Natalia and Michael were in the second trimester of pregnancy when they learned there were some complications. Their obstetrician told them their baby girl had severe intrauterine growth restriction and wasn’t growing properly. They also learned that Natalia had preeclampsia.
At 26 weeks’ gestation, the OB noticed the blood flow to the placenta was very sporadic. She warned the couple that the baby could be born any day, and there was a good chance she wouldn’t survive. Natalia was admitted to the hospital near her home in Monroe Township, N.J. The goal was to keep her on bed rest to prolong the pregnancy until at least 30 weeks.
But just a week after being admitted to the hospital, Natalia awoke with intense abdominal pain and vomiting. She was suffering from HELLP syndrome, a life-threatening pregnancy complication that sent her liver enzymes through the roof.
The baby — named Madison — was delivered by emergency C-section at 27 weeks and two days. She weighed just 1 pound, 8 ounces. Two days after birth, Madison’s lungs collapsed and she was placed on an oscillator, a type of mechanical ventilation.
Transfer to CHOP for catheter-based PDA occlusion
Madison spent a total of three months in the NICU and continued to struggle. She was diagnosed with chronic lung disease (CLD) and a large patent ductus arteriosus (PDA). PDA is when a blood vessel in the heart that is supposed to close after birth remains open. As a result, babies have difficulty breathing normally due to increased blood flow to the lungs. A large PDA can lead to life-threatening problems.
About chronic lung disease
The Newborn and Infant Chronic Lung Disease (NeoCLD) Program at Children’s Hospital of Philadelphia (CHOP) is world renowned for blending expert clinical care and abundant patience to help babies with severe CLD improve and thrive. In addition, CHOP has vast experience with various interventions to close the PDA. As a result, Maddie was transferred an hour south to CHOP, where she underwent a new, catheter-based PDA closure therapy CHOP now offers for infants using the Amplatzer Piccolo Occluder (Piccolo device) — a self-expanding wire mesh device that is smaller than a pea.
Catheter-based PDA occlusion is a revolutionary advance that offers clear benefit over the traditional approach that requires a surgical incision. To date, CHOP has treated hundreds of infants using the Piccolo device with outstanding results. The interventional cardiology team at CHOP has more experience than anyone in the region in treating these complex, fragile infants with PDA.
During the course of her admission to the Harriet and Ronald Lassin Newborn/Infant Intensive Care Unit (N/IICU), Maddie suffered a number of life-threatening setbacks. She also developed pulmonary hypertension, a condition in which the pressure in the blood vessels in the lungs is very high, causing extra strain on the heart. While she was eventually extubated to a form of ventilation called continuous positive airway pressure therapy (CPAP), she struggled to wean off high CPAP settings.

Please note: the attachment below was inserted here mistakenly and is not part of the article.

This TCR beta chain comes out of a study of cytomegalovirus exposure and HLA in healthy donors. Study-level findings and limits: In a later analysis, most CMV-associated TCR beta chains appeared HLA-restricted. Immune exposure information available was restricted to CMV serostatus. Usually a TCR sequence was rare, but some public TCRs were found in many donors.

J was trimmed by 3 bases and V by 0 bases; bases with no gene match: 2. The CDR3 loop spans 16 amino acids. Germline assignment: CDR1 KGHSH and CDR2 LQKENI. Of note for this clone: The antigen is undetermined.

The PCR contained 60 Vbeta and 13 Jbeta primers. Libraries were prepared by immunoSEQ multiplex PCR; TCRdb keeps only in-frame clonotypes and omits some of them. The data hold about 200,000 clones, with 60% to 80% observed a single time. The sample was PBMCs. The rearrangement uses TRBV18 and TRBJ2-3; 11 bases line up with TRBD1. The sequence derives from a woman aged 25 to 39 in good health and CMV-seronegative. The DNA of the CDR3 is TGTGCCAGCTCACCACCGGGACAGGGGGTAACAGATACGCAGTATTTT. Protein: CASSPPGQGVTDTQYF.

Tracheostomy leads to turning point
Even with high CPAP settings, Maddie was struggling to breathe and lagging in developmental progress during her physical and occupational therapy sessions. As a result, her medical team in the N/IICU — which included Kathleen Gibbs, MD, Medical Director of the NeoCLD Program, in collaboration with other members of the multidisciplinary team including pulmonologists and cardiologists from the Pulmonary Hypertension Program — ultimately recommended to Maddie’s parents that they perform a tracheostomy (surgical creation of a hole in the base of her trachea). This would allow Maddie to have a stable airway for long-term ventilator support while also being better able to do physical therapy, occupational therapy and speech therapy. Maddie’s parents agreed to the change and saw immediate results.
“The CPAP mask is huge and uncomfortable,” says Natalia. “Maddie isn’t bothered by the trach. She doesn’t even notice it’s there. Her face is free, and there’s nothing in her way.”
After the surgery, Maddie made great strides developmentally.
“She went from coding a few times a week, to being the happiest baby ever,” says her mom.
To supplement her nutrition, Maddie also received a gastrostomy tube (G-tube), which went through her skin directly into her stomach. It wasn’t long before she was doing well enough to be transferred out of the N/IICU and into CHOP’s Progressive Care Unit (PCU). After two months in the PCU, she was finally discharged home, nearly 10 months after her birth.
Slowly weaning off the vent at home
Maddie required 24/7 nursing the first two weeks at home, but now she just needs an overnight nurse. She is now off the ventilator during waking hours and working on weaning nighttime vent support. Natalia credits the NeoCLD Program’s robust educational program for teaching her how to care for her baby’s ventilator and feeding tube at home.
Maddie is in early intervention and she has continued to make significant developmental progress since being home. She sits up by herself, belly crawls, plays, rolls around on the floor, and is always cooing and smiling. She is now working on learning how to walk. She will continue to be followed by multiple CHOP subspecialists as an outpatient, including the chronic lung disease follow-up clinic, which combines members of the pulmonary hypertension and neonatal follow-up teams, as well as speech and language therapy, and nutrition.
“We are so happy to be home, but we really miss CHOP,” says Natalia. “We were there for seven months, and literally every person at CHOP — doctors, nurses, security, maintenance — was amazing. I never had a bad experience with anyone the whole time we were there. They always made us feel comfortable. You can tell that they really care about kids. It’s not just a job.”